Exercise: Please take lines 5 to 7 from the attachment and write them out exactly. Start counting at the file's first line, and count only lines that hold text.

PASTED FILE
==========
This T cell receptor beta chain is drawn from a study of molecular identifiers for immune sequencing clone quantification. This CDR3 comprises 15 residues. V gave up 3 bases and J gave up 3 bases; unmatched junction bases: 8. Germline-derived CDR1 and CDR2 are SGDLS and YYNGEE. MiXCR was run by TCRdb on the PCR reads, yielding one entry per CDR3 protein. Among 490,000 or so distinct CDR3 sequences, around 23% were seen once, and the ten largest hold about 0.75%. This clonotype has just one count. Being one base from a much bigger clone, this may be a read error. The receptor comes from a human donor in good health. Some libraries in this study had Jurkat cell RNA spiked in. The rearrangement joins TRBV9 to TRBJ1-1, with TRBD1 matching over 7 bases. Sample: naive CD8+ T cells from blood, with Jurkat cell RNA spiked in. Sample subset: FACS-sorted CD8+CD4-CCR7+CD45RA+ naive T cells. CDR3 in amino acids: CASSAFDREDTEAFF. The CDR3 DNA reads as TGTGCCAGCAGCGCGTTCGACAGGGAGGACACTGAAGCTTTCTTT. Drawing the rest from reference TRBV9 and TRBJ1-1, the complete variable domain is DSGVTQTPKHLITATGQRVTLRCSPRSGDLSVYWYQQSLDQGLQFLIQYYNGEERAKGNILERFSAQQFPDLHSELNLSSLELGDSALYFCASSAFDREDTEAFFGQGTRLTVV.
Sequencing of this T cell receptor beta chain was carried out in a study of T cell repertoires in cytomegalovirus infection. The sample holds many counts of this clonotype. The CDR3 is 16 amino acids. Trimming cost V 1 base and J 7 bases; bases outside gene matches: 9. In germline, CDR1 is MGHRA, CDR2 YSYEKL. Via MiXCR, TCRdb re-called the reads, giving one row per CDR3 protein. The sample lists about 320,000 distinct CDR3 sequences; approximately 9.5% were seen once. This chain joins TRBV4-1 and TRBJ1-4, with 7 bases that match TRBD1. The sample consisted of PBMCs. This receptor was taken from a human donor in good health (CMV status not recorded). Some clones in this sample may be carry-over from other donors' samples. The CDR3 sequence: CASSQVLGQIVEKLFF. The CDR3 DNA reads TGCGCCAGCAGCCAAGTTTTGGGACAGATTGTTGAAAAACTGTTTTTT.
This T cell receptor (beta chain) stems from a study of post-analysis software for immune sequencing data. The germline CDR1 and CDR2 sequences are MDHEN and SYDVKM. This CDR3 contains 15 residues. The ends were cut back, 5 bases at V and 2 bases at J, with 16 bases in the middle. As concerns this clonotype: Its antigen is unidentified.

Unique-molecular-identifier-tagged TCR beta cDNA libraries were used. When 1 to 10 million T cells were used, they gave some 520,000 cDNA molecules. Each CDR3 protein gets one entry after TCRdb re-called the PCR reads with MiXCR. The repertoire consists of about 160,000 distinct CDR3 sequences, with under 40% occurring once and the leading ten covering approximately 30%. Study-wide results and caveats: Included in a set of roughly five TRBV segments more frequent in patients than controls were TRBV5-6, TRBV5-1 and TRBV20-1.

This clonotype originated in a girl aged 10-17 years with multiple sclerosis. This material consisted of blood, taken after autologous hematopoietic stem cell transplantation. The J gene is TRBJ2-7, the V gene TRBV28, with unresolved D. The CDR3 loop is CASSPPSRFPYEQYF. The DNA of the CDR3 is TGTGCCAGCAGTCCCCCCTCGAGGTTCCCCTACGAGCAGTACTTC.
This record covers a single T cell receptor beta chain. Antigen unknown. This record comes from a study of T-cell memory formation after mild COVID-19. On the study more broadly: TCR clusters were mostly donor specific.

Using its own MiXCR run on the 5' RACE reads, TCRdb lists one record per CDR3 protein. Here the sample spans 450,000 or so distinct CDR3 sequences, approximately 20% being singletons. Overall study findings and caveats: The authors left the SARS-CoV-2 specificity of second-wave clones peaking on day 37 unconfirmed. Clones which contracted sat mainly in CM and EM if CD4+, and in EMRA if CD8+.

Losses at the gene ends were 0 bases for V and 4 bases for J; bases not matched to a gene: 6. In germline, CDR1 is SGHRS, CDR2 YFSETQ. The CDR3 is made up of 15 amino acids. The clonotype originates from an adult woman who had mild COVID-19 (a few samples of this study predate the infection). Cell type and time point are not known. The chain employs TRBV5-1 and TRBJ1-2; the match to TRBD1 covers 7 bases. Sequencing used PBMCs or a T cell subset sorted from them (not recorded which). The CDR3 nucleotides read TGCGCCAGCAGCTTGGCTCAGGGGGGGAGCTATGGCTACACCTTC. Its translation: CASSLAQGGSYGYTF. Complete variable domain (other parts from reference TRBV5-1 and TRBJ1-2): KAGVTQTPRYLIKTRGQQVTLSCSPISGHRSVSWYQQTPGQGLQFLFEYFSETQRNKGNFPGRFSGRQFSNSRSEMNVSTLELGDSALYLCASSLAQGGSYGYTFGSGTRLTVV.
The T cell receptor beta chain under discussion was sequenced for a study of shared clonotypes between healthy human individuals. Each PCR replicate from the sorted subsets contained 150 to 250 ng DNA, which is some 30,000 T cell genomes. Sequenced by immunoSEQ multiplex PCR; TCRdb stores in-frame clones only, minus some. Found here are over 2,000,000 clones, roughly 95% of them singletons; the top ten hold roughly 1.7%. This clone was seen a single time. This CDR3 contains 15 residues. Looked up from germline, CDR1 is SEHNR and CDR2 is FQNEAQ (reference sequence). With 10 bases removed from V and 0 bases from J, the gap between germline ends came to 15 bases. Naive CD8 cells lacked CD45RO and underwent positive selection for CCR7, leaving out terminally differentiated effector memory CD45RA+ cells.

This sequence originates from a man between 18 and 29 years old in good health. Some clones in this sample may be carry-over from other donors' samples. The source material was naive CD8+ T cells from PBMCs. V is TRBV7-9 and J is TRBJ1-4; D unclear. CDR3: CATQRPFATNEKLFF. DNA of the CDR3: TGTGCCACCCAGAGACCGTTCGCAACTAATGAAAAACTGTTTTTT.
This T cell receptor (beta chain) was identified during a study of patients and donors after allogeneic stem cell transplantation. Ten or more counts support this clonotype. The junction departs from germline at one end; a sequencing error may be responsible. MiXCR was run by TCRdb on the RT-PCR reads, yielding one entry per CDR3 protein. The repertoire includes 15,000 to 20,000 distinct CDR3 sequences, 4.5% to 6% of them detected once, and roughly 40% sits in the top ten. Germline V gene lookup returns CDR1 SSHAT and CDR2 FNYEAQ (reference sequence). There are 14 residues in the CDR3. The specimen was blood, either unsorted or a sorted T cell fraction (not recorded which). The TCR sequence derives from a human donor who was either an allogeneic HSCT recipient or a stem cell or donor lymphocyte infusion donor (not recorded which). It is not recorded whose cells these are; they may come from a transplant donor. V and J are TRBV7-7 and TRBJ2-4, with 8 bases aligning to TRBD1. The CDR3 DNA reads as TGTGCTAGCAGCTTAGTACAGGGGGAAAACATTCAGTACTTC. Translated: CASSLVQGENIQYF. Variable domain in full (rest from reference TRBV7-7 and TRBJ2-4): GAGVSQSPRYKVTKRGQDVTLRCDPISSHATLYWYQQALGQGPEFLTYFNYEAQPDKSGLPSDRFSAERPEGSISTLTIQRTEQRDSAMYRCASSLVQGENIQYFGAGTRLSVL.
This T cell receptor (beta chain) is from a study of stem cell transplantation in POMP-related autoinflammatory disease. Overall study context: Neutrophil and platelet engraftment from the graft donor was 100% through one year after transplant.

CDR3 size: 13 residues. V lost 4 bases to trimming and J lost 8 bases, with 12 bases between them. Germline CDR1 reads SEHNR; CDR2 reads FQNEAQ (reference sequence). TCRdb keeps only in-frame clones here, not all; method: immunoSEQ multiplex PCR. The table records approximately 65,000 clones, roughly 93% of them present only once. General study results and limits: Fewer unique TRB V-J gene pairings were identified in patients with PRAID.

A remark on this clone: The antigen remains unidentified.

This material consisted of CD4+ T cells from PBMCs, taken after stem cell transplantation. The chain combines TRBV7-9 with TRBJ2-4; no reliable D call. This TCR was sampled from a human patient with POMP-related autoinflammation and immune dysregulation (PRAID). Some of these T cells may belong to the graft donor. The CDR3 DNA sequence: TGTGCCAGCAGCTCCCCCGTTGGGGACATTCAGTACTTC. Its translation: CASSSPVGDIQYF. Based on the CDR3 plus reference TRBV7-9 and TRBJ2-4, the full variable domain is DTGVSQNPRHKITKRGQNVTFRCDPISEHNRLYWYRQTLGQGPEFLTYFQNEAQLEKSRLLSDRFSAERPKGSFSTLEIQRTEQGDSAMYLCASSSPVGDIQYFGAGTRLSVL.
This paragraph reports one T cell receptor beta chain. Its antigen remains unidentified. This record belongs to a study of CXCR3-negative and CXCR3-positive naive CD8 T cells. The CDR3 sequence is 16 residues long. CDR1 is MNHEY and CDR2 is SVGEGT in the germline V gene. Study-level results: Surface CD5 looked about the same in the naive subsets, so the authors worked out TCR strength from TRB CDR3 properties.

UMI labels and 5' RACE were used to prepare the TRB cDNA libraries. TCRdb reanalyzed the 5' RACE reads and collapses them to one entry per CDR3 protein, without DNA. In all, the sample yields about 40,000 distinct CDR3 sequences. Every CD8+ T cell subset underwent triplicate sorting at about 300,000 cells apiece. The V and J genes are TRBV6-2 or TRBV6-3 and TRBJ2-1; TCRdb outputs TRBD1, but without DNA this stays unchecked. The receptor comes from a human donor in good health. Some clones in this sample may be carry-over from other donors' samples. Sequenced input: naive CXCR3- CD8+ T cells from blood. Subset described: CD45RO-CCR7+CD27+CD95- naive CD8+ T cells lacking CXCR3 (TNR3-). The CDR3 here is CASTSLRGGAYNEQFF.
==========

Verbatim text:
This clonotype originated in a girl aged 10-17 years with multiple sclerosis. This material consisted of blood, taken after autologous hematopoietic stem cell transplantation. The J gene is TRBJ2-7, the V gene TRBV28, with unresolved D. The CDR3 loop is CASSPPSRFPYEQYF. The DNA of the CDR3 is TGTGCCAGCAGTCCCCCCTCGAGGTTCCCCTACGAGCAGTACTTC.
This record covers a single T cell receptor beta chain. Antigen unknown. This record comes from a study of T-cell memory formation after mild COVID-19. On the study more broadly: TCR clusters were mostly donor specific.

Using its own MiXCR run on the 5' RACE reads, TCRdb lists one record per CDR3 protein. Here the sample spans 450,000 or so distinct CDR3 sequences, approximately 20% being singletons. Overall study findings and caveats: The authors left the SARS-CoV-2 specificity of second-wave clones peaking on day 37 unconfirmed. Clones which contracted sat mainly in CM and EM if CD4+, and in EMRA if CD8+.